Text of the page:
The jury that found Bill Cosby guilty Thursday of drugging and sexually assaulting Andrea Constand in 2004 provided some much-needed – though long-delayed – justice to women against the powerful forces of Hollywood who have for years protected sex offenders.
And hopefully, the verdict will send a loud and clear message not just to men in Hollywood but to any man who thinks he can get away with sexual assault and other misconduct: you can’t.
This is the first time in recent memory we’ve seen a man who participated in the rampant sexual misconduct that’s been exposed in the entertainment industry actually be held accountable under the law. Cosby has been on a downward spiral for the last four years, when numerous women started accusing him of sexual assault and other misconduct.
This was Cosby’s second trial, with the first ending in a mistrial last year. Cosby claims he gave Constand cold medicine and the sexual encounter between them was consensual.
Constand said Cosby gave her three blue pills, which she thought were herbal supplements. She said that put her to sleep and left her helpless to resist when he sexually assaulted her. She described the assault in horrific detail that jurors clearly found convincing.
Following the verdict in a Pennsylvania courtroom, District Attorney Kevin Steele said: “Andrea Constand came here to Norristown for justice and that's what 12 jurors from Montgomery County provided her ... and now we really know today ... who the real Bill Cosby was."
For years it wasn’t a stretch to think of the real-life Cosby as the fictional TV dad – Dr. Cliff Huxtable – who he played on the hit sitcom “The Cosby Show.” Dr. Huxtable was a family man who loved his wife and his kids, and taught them character-building life lessons in just about every episode.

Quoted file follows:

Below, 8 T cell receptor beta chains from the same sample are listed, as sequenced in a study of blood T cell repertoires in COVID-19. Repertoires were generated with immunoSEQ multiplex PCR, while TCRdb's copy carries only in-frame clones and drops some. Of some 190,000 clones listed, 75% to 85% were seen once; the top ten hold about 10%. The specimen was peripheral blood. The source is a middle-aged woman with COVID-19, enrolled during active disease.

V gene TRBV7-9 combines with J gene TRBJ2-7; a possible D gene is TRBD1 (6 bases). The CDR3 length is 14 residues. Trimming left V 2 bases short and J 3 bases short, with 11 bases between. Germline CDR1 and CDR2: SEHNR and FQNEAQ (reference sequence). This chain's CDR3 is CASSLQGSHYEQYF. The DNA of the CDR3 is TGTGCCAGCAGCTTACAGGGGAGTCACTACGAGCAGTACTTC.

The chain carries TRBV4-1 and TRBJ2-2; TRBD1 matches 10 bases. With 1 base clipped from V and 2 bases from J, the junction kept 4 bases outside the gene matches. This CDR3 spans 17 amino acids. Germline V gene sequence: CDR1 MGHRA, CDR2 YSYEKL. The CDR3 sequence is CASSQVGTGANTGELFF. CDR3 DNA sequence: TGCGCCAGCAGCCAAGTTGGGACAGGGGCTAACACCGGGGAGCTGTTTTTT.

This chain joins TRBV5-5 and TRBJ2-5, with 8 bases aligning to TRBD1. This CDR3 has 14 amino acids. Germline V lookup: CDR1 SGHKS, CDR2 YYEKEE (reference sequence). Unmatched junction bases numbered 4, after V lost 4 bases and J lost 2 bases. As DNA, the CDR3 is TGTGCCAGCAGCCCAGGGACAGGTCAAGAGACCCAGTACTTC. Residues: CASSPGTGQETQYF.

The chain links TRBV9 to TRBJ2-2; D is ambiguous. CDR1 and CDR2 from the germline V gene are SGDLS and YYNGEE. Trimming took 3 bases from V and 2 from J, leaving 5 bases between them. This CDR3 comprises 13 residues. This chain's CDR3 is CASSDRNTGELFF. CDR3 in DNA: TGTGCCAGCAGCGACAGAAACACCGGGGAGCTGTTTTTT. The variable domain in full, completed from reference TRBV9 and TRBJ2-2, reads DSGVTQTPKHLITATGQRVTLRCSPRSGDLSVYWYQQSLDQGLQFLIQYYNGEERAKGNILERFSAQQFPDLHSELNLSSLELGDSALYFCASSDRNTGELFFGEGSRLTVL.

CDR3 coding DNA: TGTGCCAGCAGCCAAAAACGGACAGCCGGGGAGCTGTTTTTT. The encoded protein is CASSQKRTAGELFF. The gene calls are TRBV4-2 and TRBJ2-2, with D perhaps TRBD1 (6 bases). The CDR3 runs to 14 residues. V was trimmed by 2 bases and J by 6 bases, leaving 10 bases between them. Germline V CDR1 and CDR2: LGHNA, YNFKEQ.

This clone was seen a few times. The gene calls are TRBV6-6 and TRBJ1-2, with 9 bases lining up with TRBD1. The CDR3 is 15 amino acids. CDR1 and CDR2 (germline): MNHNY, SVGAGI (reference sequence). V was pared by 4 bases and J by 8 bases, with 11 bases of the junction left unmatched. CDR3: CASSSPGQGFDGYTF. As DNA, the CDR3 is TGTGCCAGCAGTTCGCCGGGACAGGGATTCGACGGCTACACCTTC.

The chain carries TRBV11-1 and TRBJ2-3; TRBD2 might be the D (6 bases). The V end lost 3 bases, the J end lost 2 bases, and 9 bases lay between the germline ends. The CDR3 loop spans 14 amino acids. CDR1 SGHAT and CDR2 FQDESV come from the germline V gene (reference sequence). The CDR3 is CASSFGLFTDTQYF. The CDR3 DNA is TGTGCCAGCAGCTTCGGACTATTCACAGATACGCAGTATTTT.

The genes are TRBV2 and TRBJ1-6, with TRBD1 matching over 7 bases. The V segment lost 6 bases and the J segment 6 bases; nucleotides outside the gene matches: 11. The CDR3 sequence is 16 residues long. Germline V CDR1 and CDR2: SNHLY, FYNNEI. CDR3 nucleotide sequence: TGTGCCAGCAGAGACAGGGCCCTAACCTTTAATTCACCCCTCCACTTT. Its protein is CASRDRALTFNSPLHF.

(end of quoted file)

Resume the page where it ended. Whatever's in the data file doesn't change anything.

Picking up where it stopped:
Cosby was a role model for many – often referred to as “America’s Dad” – respected, admired and frequently the subject of adoring coverage in the media. He was a trailblazer for African-Americans in the entertainment industry.
As a comedian, he kept his stand-up routines clean. He wasn’t a fan of swearing, denounced drugs and drinking, and championed families.
Cosby’s TV persona, and the stage image he portrayed, was easy to believe. Nobody would have guessed it was all just a front. It was simply inconceivable that so many secrets were hidden underneath his image of near-perfection. How can a man so warm, kind and gentle on our TV screens be the total opposite – Dr. Huxtable and Mr. Hyde?
Hollywood, known for its Emmy and Academy Award-winning performances, has repeatedly congratulated itself for being more inclusive, pro-women, enlightened and just better than the rest of us. That lie has clearly been exposed.
In reality, Cosby’s whole life was one long act – an act that may have played out its final scene. A hailstorm of hypocrisy came raining down when journalists exposed Hollywood mogul Harvey Weinstein’s sexual misconduct that went unchecked for 30 years.
What followed the Weinstein revelation has been nothing short of astounding – a tidal wave of accusations against men in film, TV, journalism, government and other fields that has cost them their careers and turned their legacies to dust.
Following the verdict, attorney Gloria Allred, who represented some of the women who accused Cosby, said: “Justice has been done!”
“We are so happy that finally, we can say women are believed and not only on #MeToo, but in a court of law,” Allred added.
Up until now, Hollywood’s world has really been about the powerful protecting the powerful. The message sent Thursday, on behalf of all women who have been victims of sexual assault by powerful men in Hollywood and elsewhere and not taken seriously, was emphatic: Do you hear us now?
Until now we’ve just seen headlines, but when a jury literally says “guilty,” it really means #Timesup Hollywood and #Timesup Sexual Predators.
Lauren DeBellis Appell, a freelance writer in Fairfax, Virginia, was deputy press secretary for then-Sen. Rick Santorum, R-Pa., in his successful 2000 re-election campaign, as well as assistant communications director for the Senate Republican Policy Committee (2001-2003).